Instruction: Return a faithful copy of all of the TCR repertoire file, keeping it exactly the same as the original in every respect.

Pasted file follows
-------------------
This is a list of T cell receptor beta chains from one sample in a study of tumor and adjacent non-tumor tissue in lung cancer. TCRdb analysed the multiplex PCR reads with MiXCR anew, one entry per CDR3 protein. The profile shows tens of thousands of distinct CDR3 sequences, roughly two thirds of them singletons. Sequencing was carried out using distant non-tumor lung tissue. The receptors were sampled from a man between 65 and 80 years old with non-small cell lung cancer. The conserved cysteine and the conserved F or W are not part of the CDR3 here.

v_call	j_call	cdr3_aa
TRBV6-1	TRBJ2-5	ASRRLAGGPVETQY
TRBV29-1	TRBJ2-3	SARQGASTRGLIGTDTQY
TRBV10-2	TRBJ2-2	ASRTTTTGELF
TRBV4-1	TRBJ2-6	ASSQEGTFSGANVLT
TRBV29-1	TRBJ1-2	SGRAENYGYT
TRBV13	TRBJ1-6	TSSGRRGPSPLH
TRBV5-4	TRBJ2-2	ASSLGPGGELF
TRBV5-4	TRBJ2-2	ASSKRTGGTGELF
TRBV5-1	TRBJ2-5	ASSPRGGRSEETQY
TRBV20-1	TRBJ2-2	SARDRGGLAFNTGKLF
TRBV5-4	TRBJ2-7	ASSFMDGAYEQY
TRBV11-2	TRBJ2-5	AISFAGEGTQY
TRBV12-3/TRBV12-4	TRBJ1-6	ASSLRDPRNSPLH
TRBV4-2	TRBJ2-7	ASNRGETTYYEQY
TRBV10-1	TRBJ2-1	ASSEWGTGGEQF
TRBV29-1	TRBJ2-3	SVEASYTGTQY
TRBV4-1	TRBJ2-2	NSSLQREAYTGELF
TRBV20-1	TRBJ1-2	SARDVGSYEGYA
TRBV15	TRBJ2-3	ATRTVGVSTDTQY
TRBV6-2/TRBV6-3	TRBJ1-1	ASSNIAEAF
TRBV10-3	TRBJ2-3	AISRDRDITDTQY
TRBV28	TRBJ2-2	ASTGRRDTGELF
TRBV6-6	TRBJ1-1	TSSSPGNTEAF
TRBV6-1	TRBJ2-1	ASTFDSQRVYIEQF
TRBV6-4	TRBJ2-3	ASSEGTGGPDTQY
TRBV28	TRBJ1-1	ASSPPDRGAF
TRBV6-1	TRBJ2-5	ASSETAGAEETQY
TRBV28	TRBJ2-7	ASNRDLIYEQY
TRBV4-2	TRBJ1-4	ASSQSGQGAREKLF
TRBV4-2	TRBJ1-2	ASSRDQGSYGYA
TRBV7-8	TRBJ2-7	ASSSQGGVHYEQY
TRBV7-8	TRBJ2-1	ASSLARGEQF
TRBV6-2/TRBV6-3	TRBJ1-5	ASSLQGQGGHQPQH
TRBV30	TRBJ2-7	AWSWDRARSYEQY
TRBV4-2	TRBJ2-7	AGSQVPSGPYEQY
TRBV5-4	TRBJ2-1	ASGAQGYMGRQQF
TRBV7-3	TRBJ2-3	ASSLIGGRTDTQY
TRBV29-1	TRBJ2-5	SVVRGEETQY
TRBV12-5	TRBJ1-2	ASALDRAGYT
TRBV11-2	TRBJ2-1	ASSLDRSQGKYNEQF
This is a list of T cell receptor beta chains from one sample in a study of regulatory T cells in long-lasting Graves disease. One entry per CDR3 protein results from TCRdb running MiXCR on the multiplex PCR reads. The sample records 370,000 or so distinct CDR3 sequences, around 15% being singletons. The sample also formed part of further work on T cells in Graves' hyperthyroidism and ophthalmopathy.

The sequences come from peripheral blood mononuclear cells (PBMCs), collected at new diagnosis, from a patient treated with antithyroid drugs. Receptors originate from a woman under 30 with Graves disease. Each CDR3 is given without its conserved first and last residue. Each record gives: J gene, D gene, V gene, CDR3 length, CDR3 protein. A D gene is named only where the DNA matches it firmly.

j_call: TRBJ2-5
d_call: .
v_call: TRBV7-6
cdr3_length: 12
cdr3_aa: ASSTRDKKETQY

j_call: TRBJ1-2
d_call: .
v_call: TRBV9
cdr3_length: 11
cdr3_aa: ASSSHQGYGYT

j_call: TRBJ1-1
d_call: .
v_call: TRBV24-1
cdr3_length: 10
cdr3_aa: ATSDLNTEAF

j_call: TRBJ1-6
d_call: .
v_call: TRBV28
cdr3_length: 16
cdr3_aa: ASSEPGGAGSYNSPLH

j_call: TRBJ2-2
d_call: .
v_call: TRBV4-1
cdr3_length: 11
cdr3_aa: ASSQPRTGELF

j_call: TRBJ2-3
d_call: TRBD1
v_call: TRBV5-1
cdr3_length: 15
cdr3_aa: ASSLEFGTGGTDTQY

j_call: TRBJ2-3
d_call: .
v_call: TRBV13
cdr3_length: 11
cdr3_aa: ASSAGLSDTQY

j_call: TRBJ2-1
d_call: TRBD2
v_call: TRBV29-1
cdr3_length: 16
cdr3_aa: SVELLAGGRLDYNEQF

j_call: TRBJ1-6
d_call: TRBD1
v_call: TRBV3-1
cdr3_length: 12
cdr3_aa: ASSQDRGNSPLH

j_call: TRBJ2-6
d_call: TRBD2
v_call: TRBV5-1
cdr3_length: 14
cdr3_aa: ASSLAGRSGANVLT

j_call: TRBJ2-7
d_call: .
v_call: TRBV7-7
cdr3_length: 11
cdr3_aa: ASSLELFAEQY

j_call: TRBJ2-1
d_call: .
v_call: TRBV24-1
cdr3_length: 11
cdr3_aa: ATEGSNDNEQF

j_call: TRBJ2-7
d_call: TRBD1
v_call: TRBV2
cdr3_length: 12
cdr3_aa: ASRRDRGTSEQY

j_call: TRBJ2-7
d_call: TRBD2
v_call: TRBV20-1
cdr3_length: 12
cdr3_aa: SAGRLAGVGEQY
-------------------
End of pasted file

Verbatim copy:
This is a list of T cell receptor beta chains from one sample in a study of tumor and adjacent non-tumor tissue in lung cancer. TCRdb analysed the multiplex PCR reads with MiXCR anew, one entry per CDR3 protein. The profile shows tens of thousands of distinct CDR3 sequences, roughly two thirds of them singletons. Sequencing was carried out using distant non-tumor lung tissue. The receptors were sampled from a man between 65 and 80 years old with non-small cell lung cancer. The conserved cysteine and the conserved F or W are not part of the CDR3 here.

v_call	j_call	cdr3_aa
TRBV6-1	TRBJ2-5	ASRRLAGGPVETQY
TRBV29-1	TRBJ2-3	SARQGASTRGLIGTDTQY
TRBV10-2	TRBJ2-2	ASRTTTTGELF
TRBV4-1	TRBJ2-6	ASSQEGTFSGANVLT
TRBV29-1	TRBJ1-2	SGRAENYGYT
TRBV13	TRBJ1-6	TSSGRRGPSPLH
TRBV5-4	TRBJ2-2	ASSLGPGGELF
TRBV5-4	TRBJ2-2	ASSKRTGGTGELF
TRBV5-1	TRBJ2-5	ASSPRGGRSEETQY
TRBV20-1	TRBJ2-2	SARDRGGLAFNTGKLF
TRBV5-4	TRBJ2-7	ASSFMDGAYEQY
TRBV11-2	TRBJ2-5	AISFAGEGTQY
TRBV12-3/TRBV12-4	TRBJ1-6	ASSLRDPRNSPLH
TRBV4-2	TRBJ2-7	ASNRGETTYYEQY
TRBV10-1	TRBJ2-1	ASSEWGTGGEQF
TRBV29-1	TRBJ2-3	SVEASYTGTQY
TRBV4-1	TRBJ2-2	NSSLQREAYTGELF
TRBV20-1	TRBJ1-2	SARDVGSYEGYA
TRBV15	TRBJ2-3	ATRTVGVSTDTQY
TRBV6-2/TRBV6-3	TRBJ1-1	ASSNIAEAF
TRBV10-3	TRBJ2-3	AISRDRDITDTQY
TRBV28	TRBJ2-2	ASTGRRDTGELF
TRBV6-6	TRBJ1-1	TSSSPGNTEAF
TRBV6-1	TRBJ2-1	ASTFDSQRVYIEQF
TRBV6-4	TRBJ2-3	ASSEGTGGPDTQY
TRBV28	TRBJ1-1	ASSPPDRGAF
TRBV6-1	TRBJ2-5	ASSETAGAEETQY
TRBV28	TRBJ2-7	ASNRDLIYEQY
TRBV4-2	TRBJ1-4	ASSQSGQGAREKLF
TRBV4-2	TRBJ1-2	ASSRDQGSYGYA
TRBV7-8	TRBJ2-7	ASSSQGGVHYEQY
TRBV7-8	TRBJ2-1	ASSLARGEQF
TRBV6-2/TRBV6-3	TRBJ1-5	ASSLQGQGGHQPQH
TRBV30	TRBJ2-7	AWSWDRARSYEQY
TRBV4-2	TRBJ2-7	AGSQVPSGPYEQY
TRBV5-4	TRBJ2-1	ASGAQGYMGRQQF
TRBV7-3	TRBJ2-3	ASSLIGGRTDTQY
TRBV29-1	TRBJ2-5	SVVRGEETQY
TRBV12-5	TRBJ1-2	ASALDRAGYT
TRBV11-2	TRBJ2-1	ASSLDRSQGKYNEQF
This is a list of T cell receptor beta chains from one sample in a study of regulatory T cells in long-lasting Graves disease. One entry per CDR3 protein results from TCRdb running MiXCR on the multiplex PCR reads. The sample records 370,000 or so distinct CDR3 sequences, around 15% being singletons. The sample also formed part of further work on T cells in Graves' hyperthyroidism and ophthalmopathy.

The sequences come from peripheral blood mononuclear cells (PBMCs), collected at new diagnosis, from a patient treated with antithyroid drugs. Receptors originate from a woman under 30 with Graves disease. Each CDR3 is given without its conserved first and last residue. Each record gives: J gene, D gene, V gene, CDR3 length, CDR3 protein. A D gene is named only where the DNA matches it firmly.

j_call: TRBJ2-5
d_call: .
v_call: TRBV7-6
cdr3_length: 12
cdr3_aa: ASSTRDKKETQY

j_call: TRBJ1-2
d_call: .
v_call: TRBV9
cdr3_length: 11
cdr3_aa: ASSSHQGYGYT

j_call: TRBJ1-1
d_call: .
v_call: TRBV24-1
cdr3_length: 10
cdr3_aa: ATSDLNTEAF

j_call: TRBJ1-6
d_call: .
v_call: TRBV28
cdr3_length: 16
cdr3_aa: ASSEPGGAGSYNSPLH

j_call: TRBJ2-2
d_call: .
v_call: TRBV4-1
cdr3_length: 11
cdr3_aa: ASSQPRTGELF

j_call: TRBJ2-3
d_call: TRBD1
v_call: TRBV5-1
cdr3_length: 15
cdr3_aa: ASSLEFGTGGTDTQY

j_call: TRBJ2-3
d_call: .
v_call: TRBV13
cdr3_length: 11
cdr3_aa: ASSAGLSDTQY

j_call: TRBJ2-1
d_call: TRBD2
v_call: TRBV29-1
cdr3_length: 16
cdr3_aa: SVELLAGGRLDYNEQF

j_call: TRBJ1-6
d_call: TRBD1
v_call: TRBV3-1
cdr3_length: 12
cdr3_aa: ASSQDRGNSPLH

j_call: TRBJ2-6
d_call: TRBD2
v_call: TRBV5-1
cdr3_length: 14
cdr3_aa: ASSLAGRSGANVLT

j_call: TRBJ2-7
d_call: .
v_call: TRBV7-7
cdr3_length: 11
cdr3_aa: ASSLELFAEQY

j_call: TRBJ2-1
d_call: .
v_call: TRBV24-1
cdr3_length: 11
cdr3_aa: ATEGSNDNEQF

j_call: TRBJ2-7
d_call: TRBD1
v_call: TRBV2
cdr3_length: 12
cdr3_aa: ASRRDRGTSEQY

j_call: TRBJ2-7
d_call: TRBD2
v_call: TRBV20-1
cdr3_length: 12
cdr3_aa: SAGRLAGVGEQY